The previous post in this series presented Couchoud’s argument that Paul’s Christ was a God crucified in heaven, the result of a combination of feverish interpretations of the Psalms and other Jewish scriptures and a projection of Paul’s own experiences of suffering.
In the chapter I outline in this, post Couchoud begins by narrating the departure of Paul and all the original Jerusalem pillars bar one. Paul, he says, with the demonstration of the converted gentile Titus before the Jerusalem elders, and the Jerusalem elders themselves, were moving towards a reconciliation at long last that culminated in the decree we read of Acts 15 — that gentiles need only follow a few principles ordained originally for Noah’s descendants plus one or two:
- avoid eating meat offered to idols
- avoid eating blood
- avoid eating things strangled
- avoid fornication (that is, marriages between Christians and pagans)
Couchoud does not know if Paul ever went so far as submitting to this Jerusalem edict, but he does declare that the communities Paul founded in Asia and others influenced by him did ignore it. These were “scornfully called” Nicolaitanes. They continued to live as they had always lived in the faith: buying meat in the market without asking if it had been sacrificed to an idol and tolerating marriages between Christians and pagans.
The authorities at Jerusalem scornfully called them Nicolaitanes, treated them as rebels worse than heathen, excommunicated them, and vowed them to early extermination by the sword of Jesus. (p. 79)
Then came the next turning point in church history:
In the meantime the haughty Mother Church was struck by an earthly sword. In the stormy year which preceded the Jewish insurrection, three “pillars” were taken from Jerusalem. About 62, after the death of the prosecutor Festus and before the arrival of his successor, James, the “brother of the Lord,” the camel of piety, was, together with others, accused by the high priest Ananos as a law-breaker, condemned, and stoned. Kephas-Peter, the first to behold Jesus, perished at Rome, probably in the massacre of the Christians after the fire of Rome in 64. At Rome, too, died his adversary who had in former days impeached and mocked him so vigorously, Paul. Nothing is known of their deaths, save perhaps that jealousy and discord among the Christians brought them about. (p. 80)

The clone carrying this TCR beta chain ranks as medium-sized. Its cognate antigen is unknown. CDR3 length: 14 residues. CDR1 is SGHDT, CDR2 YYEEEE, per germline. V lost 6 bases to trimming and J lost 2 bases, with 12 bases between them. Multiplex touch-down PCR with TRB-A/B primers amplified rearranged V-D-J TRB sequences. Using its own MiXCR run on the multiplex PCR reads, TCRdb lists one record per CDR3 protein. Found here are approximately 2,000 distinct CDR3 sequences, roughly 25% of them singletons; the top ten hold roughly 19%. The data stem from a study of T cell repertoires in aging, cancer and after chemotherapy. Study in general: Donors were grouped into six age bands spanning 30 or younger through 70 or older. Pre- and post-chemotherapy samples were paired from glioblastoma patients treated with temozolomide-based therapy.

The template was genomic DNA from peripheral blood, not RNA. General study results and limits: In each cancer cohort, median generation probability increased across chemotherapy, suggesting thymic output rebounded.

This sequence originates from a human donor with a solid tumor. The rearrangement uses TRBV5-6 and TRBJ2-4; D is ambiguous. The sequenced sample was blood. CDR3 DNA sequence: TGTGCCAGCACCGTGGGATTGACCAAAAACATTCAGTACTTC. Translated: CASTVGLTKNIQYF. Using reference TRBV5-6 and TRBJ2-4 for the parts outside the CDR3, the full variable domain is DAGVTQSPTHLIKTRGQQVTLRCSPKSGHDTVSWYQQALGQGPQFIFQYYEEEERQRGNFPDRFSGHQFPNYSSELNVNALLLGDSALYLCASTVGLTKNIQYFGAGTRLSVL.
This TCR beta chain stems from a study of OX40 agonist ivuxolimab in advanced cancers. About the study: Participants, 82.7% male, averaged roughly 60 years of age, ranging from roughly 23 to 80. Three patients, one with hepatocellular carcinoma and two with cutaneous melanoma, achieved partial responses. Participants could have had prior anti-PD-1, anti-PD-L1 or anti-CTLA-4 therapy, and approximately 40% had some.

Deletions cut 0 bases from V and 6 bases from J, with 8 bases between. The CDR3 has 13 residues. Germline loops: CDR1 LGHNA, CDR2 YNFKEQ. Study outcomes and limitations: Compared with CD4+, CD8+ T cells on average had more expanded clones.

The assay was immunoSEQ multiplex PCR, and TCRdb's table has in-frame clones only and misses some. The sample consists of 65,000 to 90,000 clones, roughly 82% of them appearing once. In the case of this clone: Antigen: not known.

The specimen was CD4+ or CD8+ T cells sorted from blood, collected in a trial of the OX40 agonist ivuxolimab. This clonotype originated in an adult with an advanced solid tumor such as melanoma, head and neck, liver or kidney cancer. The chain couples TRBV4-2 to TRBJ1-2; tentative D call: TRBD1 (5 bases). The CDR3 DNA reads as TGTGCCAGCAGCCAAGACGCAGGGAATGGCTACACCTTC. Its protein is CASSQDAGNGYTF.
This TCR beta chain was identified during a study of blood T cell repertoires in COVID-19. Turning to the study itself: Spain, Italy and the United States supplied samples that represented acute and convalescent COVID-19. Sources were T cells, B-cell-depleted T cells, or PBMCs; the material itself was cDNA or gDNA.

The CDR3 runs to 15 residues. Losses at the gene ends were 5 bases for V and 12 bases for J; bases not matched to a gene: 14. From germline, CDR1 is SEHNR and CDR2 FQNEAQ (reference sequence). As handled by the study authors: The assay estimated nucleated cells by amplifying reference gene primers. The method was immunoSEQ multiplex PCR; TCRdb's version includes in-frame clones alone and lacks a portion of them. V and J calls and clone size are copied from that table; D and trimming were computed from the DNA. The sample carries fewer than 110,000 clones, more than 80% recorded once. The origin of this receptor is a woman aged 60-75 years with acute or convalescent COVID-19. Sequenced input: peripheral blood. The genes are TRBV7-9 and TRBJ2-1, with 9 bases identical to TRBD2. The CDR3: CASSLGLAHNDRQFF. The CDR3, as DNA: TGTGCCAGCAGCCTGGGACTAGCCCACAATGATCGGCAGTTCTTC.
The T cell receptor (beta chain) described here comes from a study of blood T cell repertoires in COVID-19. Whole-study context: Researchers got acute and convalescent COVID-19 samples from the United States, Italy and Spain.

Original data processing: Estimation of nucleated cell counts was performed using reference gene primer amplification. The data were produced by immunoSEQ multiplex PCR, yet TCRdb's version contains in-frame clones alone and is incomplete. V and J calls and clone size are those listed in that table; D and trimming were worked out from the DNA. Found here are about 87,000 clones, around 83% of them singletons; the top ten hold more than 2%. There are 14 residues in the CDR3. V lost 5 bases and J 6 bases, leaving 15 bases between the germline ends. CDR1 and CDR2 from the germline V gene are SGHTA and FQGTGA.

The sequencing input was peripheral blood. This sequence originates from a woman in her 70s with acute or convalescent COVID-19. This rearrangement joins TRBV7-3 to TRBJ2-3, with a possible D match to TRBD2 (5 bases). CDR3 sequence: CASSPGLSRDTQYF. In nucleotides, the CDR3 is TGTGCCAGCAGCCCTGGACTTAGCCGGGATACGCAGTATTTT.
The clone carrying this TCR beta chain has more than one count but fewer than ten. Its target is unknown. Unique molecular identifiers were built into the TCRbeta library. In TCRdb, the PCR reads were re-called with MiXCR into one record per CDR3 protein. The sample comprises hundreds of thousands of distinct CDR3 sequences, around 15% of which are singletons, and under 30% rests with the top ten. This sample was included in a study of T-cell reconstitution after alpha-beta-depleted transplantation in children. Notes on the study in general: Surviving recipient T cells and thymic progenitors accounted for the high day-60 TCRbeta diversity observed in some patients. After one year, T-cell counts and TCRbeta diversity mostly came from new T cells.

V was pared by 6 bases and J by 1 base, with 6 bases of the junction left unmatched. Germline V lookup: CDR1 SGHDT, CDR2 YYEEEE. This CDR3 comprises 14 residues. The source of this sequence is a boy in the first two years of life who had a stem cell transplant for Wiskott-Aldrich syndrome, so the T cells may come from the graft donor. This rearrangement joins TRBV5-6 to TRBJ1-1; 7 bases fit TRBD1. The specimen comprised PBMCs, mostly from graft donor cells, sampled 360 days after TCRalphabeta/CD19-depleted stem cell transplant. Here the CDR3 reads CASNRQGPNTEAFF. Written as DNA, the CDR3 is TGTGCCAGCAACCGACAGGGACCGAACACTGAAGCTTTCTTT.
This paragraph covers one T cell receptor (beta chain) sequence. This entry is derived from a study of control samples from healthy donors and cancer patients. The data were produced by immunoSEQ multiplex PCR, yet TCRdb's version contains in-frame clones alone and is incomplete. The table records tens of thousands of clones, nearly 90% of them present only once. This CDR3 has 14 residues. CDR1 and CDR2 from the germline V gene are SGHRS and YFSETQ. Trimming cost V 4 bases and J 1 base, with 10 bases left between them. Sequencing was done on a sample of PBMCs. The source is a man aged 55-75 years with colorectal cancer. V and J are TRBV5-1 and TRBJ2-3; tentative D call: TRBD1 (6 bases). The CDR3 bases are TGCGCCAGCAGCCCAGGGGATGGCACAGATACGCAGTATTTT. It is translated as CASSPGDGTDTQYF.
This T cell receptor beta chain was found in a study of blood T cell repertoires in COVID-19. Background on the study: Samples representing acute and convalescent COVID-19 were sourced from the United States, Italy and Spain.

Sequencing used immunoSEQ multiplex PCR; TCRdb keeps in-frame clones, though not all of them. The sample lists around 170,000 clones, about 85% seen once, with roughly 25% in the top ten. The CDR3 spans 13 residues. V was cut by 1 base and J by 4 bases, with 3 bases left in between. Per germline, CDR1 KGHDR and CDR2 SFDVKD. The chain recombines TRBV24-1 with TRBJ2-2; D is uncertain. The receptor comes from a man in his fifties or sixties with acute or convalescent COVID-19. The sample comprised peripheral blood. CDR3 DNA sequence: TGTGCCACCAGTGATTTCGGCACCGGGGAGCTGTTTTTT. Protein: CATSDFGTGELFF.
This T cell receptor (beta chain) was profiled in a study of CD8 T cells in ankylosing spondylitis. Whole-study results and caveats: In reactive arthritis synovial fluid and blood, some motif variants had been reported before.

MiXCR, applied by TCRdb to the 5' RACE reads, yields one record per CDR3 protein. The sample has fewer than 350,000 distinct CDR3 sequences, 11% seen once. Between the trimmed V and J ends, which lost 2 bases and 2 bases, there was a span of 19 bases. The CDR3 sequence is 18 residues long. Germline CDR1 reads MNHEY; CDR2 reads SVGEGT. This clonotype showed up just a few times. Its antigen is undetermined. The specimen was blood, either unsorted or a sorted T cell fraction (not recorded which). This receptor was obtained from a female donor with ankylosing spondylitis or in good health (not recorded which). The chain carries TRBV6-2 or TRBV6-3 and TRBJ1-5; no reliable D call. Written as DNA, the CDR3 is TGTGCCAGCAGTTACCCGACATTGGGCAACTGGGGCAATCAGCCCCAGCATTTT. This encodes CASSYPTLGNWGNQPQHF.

In footnotes Couchoud adds
- with reference to our evidence for the death of James that the phrase in Josephus appended to the name of James, “brother of Jesus called the Christ” have been added later by a Christian hand;
- with reference to Christian sectarian jealousy being ultimately responsible for the death of Peter and Paul he cites both Clemens Romanus V (Clement of Rome) and O. Cullmann, “Rev. d’Hist. et de Philosophie relig., 1930, pp. 294-300, as decisive evidence that there was jealousy and discord.